When we look at the soaring spaces of ancient cathedrals and mosques today, it's all too easy to forget that their designers had no computers, and their builders had no cranes. Throughout the novel, Dean Jocelin asks himself and others, "Has it fallen yet?" Roger Mason, the master builder, repeatedly tells him that the task is impossible. As the spire rises, driven mostly by Jocelin's passion -- and his alone, as the other clerics quietly disapprove -- the human toll rises alongside it.
...and when a workman fell through the hole above the crossways, and left a scream scored all the way down the air, which was so thick it seemed to keep the scream as something mercilessly engraved there, he did not wonder that no miracle interposed between the body and the logical slab of stone that received it. Father Anselm said nothing in Chapter; but he saw from the sacrist's indignant stare how this death had been added to some account that one day would be presented.

The master builder baulks more than once, first ranting then pleading to be let go from this hopeless task. Jocelin likewise pleads and then connives to hold him to the contract, and "the army" of his labourers as well. God has ordained their partnership, and although Roger Mason is an irreverent drunk, he is still the man best qualified for the job. Roger may not hear God's command, but Jocelin intends to convey it.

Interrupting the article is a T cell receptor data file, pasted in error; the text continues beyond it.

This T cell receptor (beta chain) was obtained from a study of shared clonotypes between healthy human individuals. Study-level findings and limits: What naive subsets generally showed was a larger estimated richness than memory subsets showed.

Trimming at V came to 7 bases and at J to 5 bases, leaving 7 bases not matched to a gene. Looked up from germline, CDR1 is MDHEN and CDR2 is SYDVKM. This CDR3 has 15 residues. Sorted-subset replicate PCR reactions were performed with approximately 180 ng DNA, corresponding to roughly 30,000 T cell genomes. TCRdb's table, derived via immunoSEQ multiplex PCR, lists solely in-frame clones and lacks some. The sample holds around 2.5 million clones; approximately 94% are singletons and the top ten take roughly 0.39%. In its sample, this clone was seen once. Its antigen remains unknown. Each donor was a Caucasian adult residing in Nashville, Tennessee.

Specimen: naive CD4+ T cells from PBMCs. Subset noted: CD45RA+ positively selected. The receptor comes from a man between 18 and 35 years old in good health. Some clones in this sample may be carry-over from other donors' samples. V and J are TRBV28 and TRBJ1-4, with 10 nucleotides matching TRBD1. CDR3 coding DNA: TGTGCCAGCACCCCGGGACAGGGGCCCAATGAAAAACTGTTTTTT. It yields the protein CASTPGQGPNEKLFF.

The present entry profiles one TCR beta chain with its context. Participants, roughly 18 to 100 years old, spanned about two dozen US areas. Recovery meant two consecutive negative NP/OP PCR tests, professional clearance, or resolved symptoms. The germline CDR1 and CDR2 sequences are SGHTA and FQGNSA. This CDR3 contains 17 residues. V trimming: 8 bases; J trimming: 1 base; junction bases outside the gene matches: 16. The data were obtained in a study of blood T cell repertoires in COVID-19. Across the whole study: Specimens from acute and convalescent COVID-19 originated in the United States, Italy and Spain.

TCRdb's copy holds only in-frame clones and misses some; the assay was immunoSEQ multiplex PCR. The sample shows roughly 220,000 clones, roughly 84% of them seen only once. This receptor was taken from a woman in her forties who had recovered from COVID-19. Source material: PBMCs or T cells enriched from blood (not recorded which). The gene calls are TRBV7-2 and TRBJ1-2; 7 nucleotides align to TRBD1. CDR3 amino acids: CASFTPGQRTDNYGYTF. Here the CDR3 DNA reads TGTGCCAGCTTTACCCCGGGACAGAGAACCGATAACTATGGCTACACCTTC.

"My son. When such a work is ordained, it is put into the mind of a, of a man. That's a terrible thing. I'm only learning now, how terrible it is. It's a refiner's fire. The man knows a little perhaps of the purpose, but nothing of the cost--why can't they keep quiet out there? Why don't they stand quietly and wait? No. You and I were chosen to do this thing together. It's a great glory. I see now it'll destroy us of course. What are we, after all? Only I tell you this, Roger, with the whole strength of my soul. The thing can be built and will be built, in the very teeth of Satan. You'll build it because nobody else can. They laugh at me, I think; and they'll probably laugh at you. Let them laugh. It's for them, and their children. But only you and I, my son, my friend, when we've done tormenting ourselves and each other, will know what stones and beams and lead and mortar went into it..."
The construction of course wreaks havoc in the everyday life of the cathedral. Normal services move elsewhere as the excavations below the floor of the nave burrow into ancient graves and loose noxious odours. Blocks of stone fall from above. And then, of course, there is the noise from the groaning pillars. Alone in the cathedral, Jocelin pauses to question whether those voices and songs and messages are coming from within or without.
Silence from the crossways. He thought to himself: It's not the stones singing. It's inside my head.